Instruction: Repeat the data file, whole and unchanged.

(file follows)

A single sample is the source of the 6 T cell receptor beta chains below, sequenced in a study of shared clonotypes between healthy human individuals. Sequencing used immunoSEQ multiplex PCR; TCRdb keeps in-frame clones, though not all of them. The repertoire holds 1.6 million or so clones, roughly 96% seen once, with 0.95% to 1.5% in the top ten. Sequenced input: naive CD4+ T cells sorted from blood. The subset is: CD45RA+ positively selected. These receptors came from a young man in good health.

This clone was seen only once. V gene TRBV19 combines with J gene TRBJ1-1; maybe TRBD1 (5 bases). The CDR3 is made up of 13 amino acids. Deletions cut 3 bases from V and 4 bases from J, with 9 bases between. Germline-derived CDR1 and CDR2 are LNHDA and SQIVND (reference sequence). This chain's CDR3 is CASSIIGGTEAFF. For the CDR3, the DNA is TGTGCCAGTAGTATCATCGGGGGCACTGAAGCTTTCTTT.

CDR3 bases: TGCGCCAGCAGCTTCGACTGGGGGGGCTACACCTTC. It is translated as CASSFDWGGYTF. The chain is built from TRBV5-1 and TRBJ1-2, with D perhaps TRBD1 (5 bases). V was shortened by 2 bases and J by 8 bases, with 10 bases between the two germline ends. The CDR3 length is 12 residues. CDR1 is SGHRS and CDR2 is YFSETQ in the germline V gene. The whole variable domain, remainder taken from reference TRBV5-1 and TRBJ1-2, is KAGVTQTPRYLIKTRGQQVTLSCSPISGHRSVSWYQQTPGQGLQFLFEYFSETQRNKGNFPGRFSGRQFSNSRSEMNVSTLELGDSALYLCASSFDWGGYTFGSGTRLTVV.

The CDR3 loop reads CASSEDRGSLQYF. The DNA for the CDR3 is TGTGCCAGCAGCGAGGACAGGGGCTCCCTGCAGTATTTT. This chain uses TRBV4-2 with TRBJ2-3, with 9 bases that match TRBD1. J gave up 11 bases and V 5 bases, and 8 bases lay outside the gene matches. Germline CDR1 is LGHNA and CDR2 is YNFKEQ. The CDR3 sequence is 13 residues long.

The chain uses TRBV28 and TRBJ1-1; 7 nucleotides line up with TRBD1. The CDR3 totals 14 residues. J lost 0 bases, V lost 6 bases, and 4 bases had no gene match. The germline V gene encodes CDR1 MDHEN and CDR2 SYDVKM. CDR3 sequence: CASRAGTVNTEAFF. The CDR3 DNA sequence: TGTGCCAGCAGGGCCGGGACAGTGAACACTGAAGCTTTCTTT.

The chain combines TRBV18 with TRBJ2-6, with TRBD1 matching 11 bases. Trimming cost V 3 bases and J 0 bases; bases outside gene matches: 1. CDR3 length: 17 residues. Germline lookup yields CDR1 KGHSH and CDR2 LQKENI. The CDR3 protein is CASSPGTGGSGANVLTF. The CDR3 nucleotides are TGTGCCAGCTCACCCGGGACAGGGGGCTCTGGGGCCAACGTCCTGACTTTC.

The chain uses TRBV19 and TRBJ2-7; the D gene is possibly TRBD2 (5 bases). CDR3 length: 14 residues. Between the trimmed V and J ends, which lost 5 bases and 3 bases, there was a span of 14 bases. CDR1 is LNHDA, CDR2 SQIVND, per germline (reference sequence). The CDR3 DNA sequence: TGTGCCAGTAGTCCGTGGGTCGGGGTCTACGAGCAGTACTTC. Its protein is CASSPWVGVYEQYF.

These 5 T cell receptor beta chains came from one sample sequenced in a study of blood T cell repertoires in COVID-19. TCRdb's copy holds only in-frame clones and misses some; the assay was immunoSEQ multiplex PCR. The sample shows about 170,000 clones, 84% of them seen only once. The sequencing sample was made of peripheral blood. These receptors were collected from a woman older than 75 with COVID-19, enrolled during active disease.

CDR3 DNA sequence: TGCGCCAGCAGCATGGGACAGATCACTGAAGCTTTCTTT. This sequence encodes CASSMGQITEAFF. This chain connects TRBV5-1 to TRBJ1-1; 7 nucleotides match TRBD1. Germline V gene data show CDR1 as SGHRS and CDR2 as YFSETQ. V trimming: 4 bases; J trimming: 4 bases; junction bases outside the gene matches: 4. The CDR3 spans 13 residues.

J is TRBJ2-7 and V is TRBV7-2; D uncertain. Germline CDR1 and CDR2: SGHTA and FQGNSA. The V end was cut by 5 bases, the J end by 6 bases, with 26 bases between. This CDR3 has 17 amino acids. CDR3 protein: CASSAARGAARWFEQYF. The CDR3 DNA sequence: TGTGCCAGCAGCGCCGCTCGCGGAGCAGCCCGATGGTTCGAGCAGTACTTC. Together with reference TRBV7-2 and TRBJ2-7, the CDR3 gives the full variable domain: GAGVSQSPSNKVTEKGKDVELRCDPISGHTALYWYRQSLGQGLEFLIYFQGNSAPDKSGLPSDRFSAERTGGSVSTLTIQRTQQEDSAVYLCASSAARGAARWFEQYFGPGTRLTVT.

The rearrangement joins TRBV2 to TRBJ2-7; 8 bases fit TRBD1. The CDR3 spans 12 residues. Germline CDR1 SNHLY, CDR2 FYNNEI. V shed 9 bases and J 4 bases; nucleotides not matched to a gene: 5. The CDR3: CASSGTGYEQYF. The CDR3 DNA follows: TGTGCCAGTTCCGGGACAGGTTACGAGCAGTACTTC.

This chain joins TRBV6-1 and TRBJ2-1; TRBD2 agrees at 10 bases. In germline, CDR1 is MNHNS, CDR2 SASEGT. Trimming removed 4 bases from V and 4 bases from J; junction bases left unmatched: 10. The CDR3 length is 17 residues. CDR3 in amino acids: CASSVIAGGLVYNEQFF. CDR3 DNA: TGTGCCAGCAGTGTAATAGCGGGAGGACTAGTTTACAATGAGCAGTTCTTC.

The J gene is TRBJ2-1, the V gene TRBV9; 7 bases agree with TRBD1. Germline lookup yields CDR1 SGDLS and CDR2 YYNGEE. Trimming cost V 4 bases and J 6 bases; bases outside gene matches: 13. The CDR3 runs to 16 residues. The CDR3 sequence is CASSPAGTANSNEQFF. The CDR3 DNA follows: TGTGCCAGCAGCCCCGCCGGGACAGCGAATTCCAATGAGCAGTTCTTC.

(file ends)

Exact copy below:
A single sample is the source of the 6 T cell receptor beta chains below, sequenced in a study of shared clonotypes between healthy human individuals. Sequencing used immunoSEQ multiplex PCR; TCRdb keeps in-frame clones, though not all of them. The repertoire holds 1.6 million or so clones, roughly 96% seen once, with 0.95% to 1.5% in the top ten. Sequenced input: naive CD4+ T cells sorted from blood. The subset is: CD45RA+ positively selected. These receptors came from a young man in good health.

This clone was seen only once. V gene TRBV19 combines with J gene TRBJ1-1; maybe TRBD1 (5 bases). The CDR3 is made up of 13 amino acids. Deletions cut 3 bases from V and 4 bases from J, with 9 bases between. Germline-derived CDR1 and CDR2 are LNHDA and SQIVND (reference sequence). This chain's CDR3 is CASSIIGGTEAFF. For the CDR3, the DNA is TGTGCCAGTAGTATCATCGGGGGCACTGAAGCTTTCTTT.

CDR3 bases: TGCGCCAGCAGCTTCGACTGGGGGGGCTACACCTTC. It is translated as CASSFDWGGYTF. The chain is built from TRBV5-1 and TRBJ1-2, with D perhaps TRBD1 (5 bases). V was shortened by 2 bases and J by 8 bases, with 10 bases between the two germline ends. The CDR3 length is 12 residues. CDR1 is SGHRS and CDR2 is YFSETQ in the germline V gene. The whole variable domain, remainder taken from reference TRBV5-1 and TRBJ1-2, is KAGVTQTPRYLIKTRGQQVTLSCSPISGHRSVSWYQQTPGQGLQFLFEYFSETQRNKGNFPGRFSGRQFSNSRSEMNVSTLELGDSALYLCASSFDWGGYTFGSGTRLTVV.

The CDR3 loop reads CASSEDRGSLQYF. The DNA for the CDR3 is TGTGCCAGCAGCGAGGACAGGGGCTCCCTGCAGTATTTT. This chain uses TRBV4-2 with TRBJ2-3, with 9 bases that match TRBD1. J gave up 11 bases and V 5 bases, and 8 bases lay outside the gene matches. Germline CDR1 is LGHNA and CDR2 is YNFKEQ. The CDR3 sequence is 13 residues long.

The chain uses TRBV28 and TRBJ1-1; 7 nucleotides line up with TRBD1. The CDR3 totals 14 residues. J lost 0 bases, V lost 6 bases, and 4 bases had no gene match. The germline V gene encodes CDR1 MDHEN and CDR2 SYDVKM. CDR3 sequence: CASRAGTVNTEAFF. The CDR3 DNA sequence: TGTGCCAGCAGGGCCGGGACAGTGAACACTGAAGCTTTCTTT.

The chain combines TRBV18 with TRBJ2-6, with TRBD1 matching 11 bases. Trimming cost V 3 bases and J 0 bases; bases outside gene matches: 1. CDR3 length: 17 residues. Germline lookup yields CDR1 KGHSH and CDR2 LQKENI. The CDR3 protein is CASSPGTGGSGANVLTF. The CDR3 nucleotides are TGTGCCAGCTCACCCGGGACAGGGGGCTCTGGGGCCAACGTCCTGACTTTC.

The chain uses TRBV19 and TRBJ2-7; the D gene is possibly TRBD2 (5 bases). CDR3 length: 14 residues. Between the trimmed V and J ends, which lost 5 bases and 3 bases, there was a span of 14 bases. CDR1 is LNHDA, CDR2 SQIVND, per germline (reference sequence). The CDR3 DNA sequence: TGTGCCAGTAGTCCGTGGGTCGGGGTCTACGAGCAGTACTTC. Its protein is CASSPWVGVYEQYF.

These 5 T cell receptor beta chains came from one sample sequenced in a study of blood T cell repertoires in COVID-19. TCRdb's copy holds only in-frame clones and misses some; the assay was immunoSEQ multiplex PCR. The sample shows about 170,000 clones, 84% of them seen only once. The sequencing sample was made of peripheral blood. These receptors were collected from a woman older than 75 with COVID-19, enrolled during active disease.

CDR3 DNA sequence: TGCGCCAGCAGCATGGGACAGATCACTGAAGCTTTCTTT. This sequence encodes CASSMGQITEAFF. This chain connects TRBV5-1 to TRBJ1-1; 7 nucleotides match TRBD1. Germline V gene data show CDR1 as SGHRS and CDR2 as YFSETQ. V trimming: 4 bases; J trimming: 4 bases; junction bases outside the gene matches: 4. The CDR3 spans 13 residues.

J is TRBJ2-7 and V is TRBV7-2; D uncertain. Germline CDR1 and CDR2: SGHTA and FQGNSA. The V end was cut by 5 bases, the J end by 6 bases, with 26 bases between. This CDR3 has 17 amino acids. CDR3 protein: CASSAARGAARWFEQYF. The CDR3 DNA sequence: TGTGCCAGCAGCGCCGCTCGCGGAGCAGCCCGATGGTTCGAGCAGTACTTC. Together with reference TRBV7-2 and TRBJ2-7, the CDR3 gives the full variable domain: GAGVSQSPSNKVTEKGKDVELRCDPISGHTALYWYRQSLGQGLEFLIYFQGNSAPDKSGLPSDRFSAERTGGSVSTLTIQRTQQEDSAVYLCASSAARGAARWFEQYFGPGTRLTVT.

The rearrangement joins TRBV2 to TRBJ2-7; 8 bases fit TRBD1. The CDR3 spans 12 residues. Germline CDR1 SNHLY, CDR2 FYNNEI. V shed 9 bases and J 4 bases; nucleotides not matched to a gene: 5. The CDR3: CASSGTGYEQYF. The CDR3 DNA follows: TGTGCCAGTTCCGGGACAGGTTACGAGCAGTACTTC.

This chain joins TRBV6-1 and TRBJ2-1; TRBD2 agrees at 10 bases. In germline, CDR1 is MNHNS, CDR2 SASEGT. Trimming removed 4 bases from V and 4 bases from J; junction bases left unmatched: 10. The CDR3 length is 17 residues. CDR3 in amino acids: CASSVIAGGLVYNEQFF. CDR3 DNA: TGTGCCAGCAGTGTAATAGCGGGAGGACTAGTTTACAATGAGCAGTTCTTC.

The J gene is TRBJ2-1, the V gene TRBV9; 7 bases agree with TRBD1. Germline lookup yields CDR1 SGDLS and CDR2 YYNGEE. Trimming cost V 4 bases and J 6 bases; bases outside gene matches: 13. The CDR3 runs to 16 residues. The CDR3 sequence is CASSPAGTANSNEQFF. The CDR3 DNA follows: TGTGCCAGCAGCCCCGCCGGGACAGCGAATTCCAATGAGCAGTTCTTC.